N.H. Coalition for Business and Education is ready for new school year

Initiative aims to further expand understanding of impact of schools and learning on the economy
‘We have to brand New Hampshire as a state that ties education to the economic health|!!|’ says Fred Kocher|!!| co-founder of the New Hampshire Coalition for Business and Education.

With fewer workers meeting their needs, investing in education is becoming increasingly important for New Hampshire businesses, and essential for the state’s economy.

The New Hampshire Coalition for Business and Education has been an important vehicle – getting businesses more involved in the education system and generally opening up the conversation between industry and educators, politicians and nonprofits.

Fred Kocher, co-founder and former president of the NH High Tech Council, explains the dilemma.

“By 2018, the state’s expected to have more than 40,000 STEM jobs with more than half in the computer occupations,” says Kocher. “Yet we have a shortage in the number of computer-related professionals.”

It’s not that New Hampshire has been lacking in education initiatives to get students on track – early on, the coalition’s financing partner, the New Hampshire Charitable Foundation, hired a group that found there are over 700 STEM (science, technology, engineering and math) initiatives statewide – but there is no communication among them.

“New Hampshire is a laboratory of STEM initiatives,” says Tom Raffio, the coalition’s other co-founder and president and CEO of Northeast Delta Dental. He says the coalition became a forum to discuss the different initiatives and help the group discover which ones to advocate.

For about a year and a half, the coalition held 15 presentations on education innovations and social trends, bringing business owners up to speed on the issue.

Eager to get the ball rolling, one of the group’s first steps was to write a letter to the state Department of Education supporting the New Hampshire Scholars program, which encourages students to take rigorous Advanced Placement courses. The coalition’s support helped grow the program from 64 high schools to 73.

With the help of the Business and Industry Association, the coalition also has spent a significant amount of time supporting the Common Core State Standards and explaining why they’re important to businesses.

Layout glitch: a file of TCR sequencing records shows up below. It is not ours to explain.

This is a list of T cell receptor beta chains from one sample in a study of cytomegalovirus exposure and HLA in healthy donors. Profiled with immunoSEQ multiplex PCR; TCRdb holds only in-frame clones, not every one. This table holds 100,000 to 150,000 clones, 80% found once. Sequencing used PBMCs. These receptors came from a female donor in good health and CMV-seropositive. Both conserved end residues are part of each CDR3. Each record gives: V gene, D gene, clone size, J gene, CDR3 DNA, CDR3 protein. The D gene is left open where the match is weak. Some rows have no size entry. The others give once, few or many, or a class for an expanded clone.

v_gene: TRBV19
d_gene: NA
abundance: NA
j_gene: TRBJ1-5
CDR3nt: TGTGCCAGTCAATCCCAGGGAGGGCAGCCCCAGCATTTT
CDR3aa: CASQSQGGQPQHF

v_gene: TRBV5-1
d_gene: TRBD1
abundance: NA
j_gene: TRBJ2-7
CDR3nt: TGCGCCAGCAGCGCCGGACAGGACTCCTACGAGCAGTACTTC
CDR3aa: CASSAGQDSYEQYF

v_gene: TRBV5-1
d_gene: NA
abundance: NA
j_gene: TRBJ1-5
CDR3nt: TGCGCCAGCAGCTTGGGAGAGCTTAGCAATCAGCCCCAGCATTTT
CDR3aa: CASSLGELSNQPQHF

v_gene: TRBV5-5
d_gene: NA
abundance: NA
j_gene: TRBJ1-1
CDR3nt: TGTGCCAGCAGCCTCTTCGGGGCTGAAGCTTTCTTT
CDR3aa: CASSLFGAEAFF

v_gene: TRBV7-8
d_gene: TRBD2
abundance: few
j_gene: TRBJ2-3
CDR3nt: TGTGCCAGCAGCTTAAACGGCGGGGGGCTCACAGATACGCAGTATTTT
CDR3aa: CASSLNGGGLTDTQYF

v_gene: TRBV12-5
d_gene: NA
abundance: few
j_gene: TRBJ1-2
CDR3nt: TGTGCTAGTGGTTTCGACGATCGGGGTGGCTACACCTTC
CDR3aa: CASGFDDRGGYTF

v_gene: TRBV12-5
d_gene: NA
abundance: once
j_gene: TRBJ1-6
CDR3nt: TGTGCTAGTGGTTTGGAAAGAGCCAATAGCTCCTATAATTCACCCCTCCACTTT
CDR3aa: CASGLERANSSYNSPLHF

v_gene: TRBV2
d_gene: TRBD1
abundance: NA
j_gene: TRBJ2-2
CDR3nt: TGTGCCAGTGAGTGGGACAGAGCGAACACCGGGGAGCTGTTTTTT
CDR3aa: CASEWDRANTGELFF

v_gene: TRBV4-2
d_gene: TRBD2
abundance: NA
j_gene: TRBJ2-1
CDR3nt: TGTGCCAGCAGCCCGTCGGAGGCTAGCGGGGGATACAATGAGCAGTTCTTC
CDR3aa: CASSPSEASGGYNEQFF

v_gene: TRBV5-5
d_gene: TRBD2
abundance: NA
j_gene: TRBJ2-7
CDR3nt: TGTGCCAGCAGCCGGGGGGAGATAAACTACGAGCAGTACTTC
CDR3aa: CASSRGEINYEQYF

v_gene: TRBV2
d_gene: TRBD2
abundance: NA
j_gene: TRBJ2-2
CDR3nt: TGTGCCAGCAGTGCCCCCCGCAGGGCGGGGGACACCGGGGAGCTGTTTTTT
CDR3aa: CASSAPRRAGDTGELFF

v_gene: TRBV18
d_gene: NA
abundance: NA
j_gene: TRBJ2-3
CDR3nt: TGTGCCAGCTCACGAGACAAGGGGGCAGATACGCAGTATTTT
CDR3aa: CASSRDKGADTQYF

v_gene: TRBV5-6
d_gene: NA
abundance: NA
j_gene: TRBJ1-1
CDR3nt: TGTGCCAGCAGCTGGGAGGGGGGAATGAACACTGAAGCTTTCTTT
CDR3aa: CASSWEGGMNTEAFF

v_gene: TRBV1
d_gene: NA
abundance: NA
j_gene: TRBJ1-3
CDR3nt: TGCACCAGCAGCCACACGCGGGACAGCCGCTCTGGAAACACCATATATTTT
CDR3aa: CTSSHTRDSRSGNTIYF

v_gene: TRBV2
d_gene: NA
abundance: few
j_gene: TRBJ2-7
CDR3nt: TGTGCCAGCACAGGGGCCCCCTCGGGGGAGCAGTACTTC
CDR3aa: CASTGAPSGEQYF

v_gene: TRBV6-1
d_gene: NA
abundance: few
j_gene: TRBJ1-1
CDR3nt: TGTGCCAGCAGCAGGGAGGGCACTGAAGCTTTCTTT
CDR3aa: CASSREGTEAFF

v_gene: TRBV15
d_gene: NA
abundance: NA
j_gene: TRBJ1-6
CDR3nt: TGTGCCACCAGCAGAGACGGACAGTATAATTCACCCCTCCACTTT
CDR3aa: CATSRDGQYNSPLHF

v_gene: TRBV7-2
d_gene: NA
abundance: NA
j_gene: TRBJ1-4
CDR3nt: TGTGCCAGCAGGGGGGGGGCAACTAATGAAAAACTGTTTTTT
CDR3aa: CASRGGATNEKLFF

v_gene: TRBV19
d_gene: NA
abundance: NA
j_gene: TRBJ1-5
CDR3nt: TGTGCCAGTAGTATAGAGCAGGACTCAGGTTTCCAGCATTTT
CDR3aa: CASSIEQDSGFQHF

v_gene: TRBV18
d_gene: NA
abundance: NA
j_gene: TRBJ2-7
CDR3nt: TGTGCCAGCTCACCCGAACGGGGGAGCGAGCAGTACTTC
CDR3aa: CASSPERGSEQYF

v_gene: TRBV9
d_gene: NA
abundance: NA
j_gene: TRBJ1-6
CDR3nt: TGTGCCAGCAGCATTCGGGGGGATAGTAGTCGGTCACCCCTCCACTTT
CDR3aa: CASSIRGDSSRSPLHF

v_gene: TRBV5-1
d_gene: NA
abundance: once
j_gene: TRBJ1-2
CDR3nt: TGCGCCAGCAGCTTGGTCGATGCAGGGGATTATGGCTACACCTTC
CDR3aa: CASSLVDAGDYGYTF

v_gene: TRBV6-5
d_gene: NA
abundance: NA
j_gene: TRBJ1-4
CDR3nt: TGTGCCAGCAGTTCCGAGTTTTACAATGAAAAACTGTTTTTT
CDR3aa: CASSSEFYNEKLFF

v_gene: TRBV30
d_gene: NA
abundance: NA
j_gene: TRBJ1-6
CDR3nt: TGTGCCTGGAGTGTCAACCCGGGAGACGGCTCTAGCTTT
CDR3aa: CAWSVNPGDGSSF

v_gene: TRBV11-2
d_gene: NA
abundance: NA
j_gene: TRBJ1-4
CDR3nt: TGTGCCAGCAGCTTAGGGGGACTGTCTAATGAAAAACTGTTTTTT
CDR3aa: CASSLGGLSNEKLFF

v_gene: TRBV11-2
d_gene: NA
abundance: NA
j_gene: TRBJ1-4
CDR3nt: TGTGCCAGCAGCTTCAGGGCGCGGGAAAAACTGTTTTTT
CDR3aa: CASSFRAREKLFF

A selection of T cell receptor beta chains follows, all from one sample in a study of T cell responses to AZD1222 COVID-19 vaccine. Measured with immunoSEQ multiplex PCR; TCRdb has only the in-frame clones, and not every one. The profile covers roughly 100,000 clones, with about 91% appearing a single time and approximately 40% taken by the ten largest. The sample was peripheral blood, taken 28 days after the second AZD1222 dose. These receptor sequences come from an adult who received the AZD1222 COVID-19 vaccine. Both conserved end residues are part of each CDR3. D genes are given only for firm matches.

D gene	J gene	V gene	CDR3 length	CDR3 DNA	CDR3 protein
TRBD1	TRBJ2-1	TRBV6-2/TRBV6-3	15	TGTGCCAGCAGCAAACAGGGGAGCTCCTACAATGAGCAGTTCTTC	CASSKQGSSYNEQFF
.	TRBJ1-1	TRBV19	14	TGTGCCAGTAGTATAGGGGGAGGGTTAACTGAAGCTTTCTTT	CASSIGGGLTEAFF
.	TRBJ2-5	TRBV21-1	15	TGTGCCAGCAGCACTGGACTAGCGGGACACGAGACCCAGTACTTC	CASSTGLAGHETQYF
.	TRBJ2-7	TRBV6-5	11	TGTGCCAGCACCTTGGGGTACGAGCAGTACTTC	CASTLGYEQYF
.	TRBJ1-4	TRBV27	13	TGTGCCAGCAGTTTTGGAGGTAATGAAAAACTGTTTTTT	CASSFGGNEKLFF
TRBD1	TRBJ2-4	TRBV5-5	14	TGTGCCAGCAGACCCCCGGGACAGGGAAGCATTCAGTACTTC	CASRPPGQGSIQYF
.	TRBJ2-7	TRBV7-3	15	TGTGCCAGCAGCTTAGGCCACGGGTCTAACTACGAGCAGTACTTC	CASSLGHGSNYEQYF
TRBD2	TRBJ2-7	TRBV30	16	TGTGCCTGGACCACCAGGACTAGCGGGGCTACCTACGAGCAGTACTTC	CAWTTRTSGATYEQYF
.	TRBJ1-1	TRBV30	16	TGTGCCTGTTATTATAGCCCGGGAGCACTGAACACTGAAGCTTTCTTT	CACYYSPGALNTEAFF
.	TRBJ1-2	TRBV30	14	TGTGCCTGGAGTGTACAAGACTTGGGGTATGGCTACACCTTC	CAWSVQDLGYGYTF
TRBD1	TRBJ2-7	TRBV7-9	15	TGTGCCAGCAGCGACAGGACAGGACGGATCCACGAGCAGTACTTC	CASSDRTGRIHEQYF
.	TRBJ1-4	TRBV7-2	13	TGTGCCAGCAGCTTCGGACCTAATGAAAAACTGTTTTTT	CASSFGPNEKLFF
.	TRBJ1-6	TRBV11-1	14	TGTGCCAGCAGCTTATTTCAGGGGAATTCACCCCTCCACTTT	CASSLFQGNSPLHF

Most recently, the coalition has announced it is throwing support behind seven initiatives, most of them focused on STEAM (the added “A” is for arts) education and steering students down career paths.

As part of that effort, Manchester West High School will be offering a few classes this fall allowing students to earn up to 30 college credits through Manchester Community College at no cost and aiming them toward jobs in the state after college.

Students will be prepared for mainly computer-related jobs, such as computer analysts, computer systems managers and software developers.

“There’s a huge shortage of [people who can write code] in the state,” says Kocher.

Another initiative, led by Fred Bramante, former chair of the New Hampshire Board of Education, will recruit 1,000 mentors from businesses to work with Manchester high school students, with the goal of expanding statewide.

“Based on a lot of research on mentoring in general, mentoring is key to a lot of academic and business success,” Raffio explains.

Raffio and Kocher both say they expect to see an increase in business involvement. A recent member of the coalition, Brian Hooper at MSI Mechanical Systems in Salem, mentors a group of students studying various trades at Manchester Community College. And that could extend to internship opportunities for students provided by businesses in their community.

“That’s ultimately the answer to keeping New Hampshire students in New Hampshire,” says Raffio. “There’s a lot of perceptions about advanced manufacturing so, for example, if you had an internship and you were at Hypertherm, you’d see our notion of what [is] manufacturing is the wrong perception.”

But developing a skilled workforce also requires looking at the early years of the future workforce.

“We’re trying to eliminate the high school dropout rate, but the biggest correlation between high school success is how you were treated between zero and four,” explains Raffio. “If we keep cutting back the support in New Hampshire for early learning, sometimes called daycare, some other things come too late.”

With the beginning of the school year around the corner, both say the coalition is excited to see the education initiatives it’s backed put into action.

The success of the initiatives has many implications for the state, says Kocher.

“We have to brand New Hampshire as a state that ties education to the economic health so we can attract high-growth companies and turn around the exit of graduates out of state,” says Kocher.

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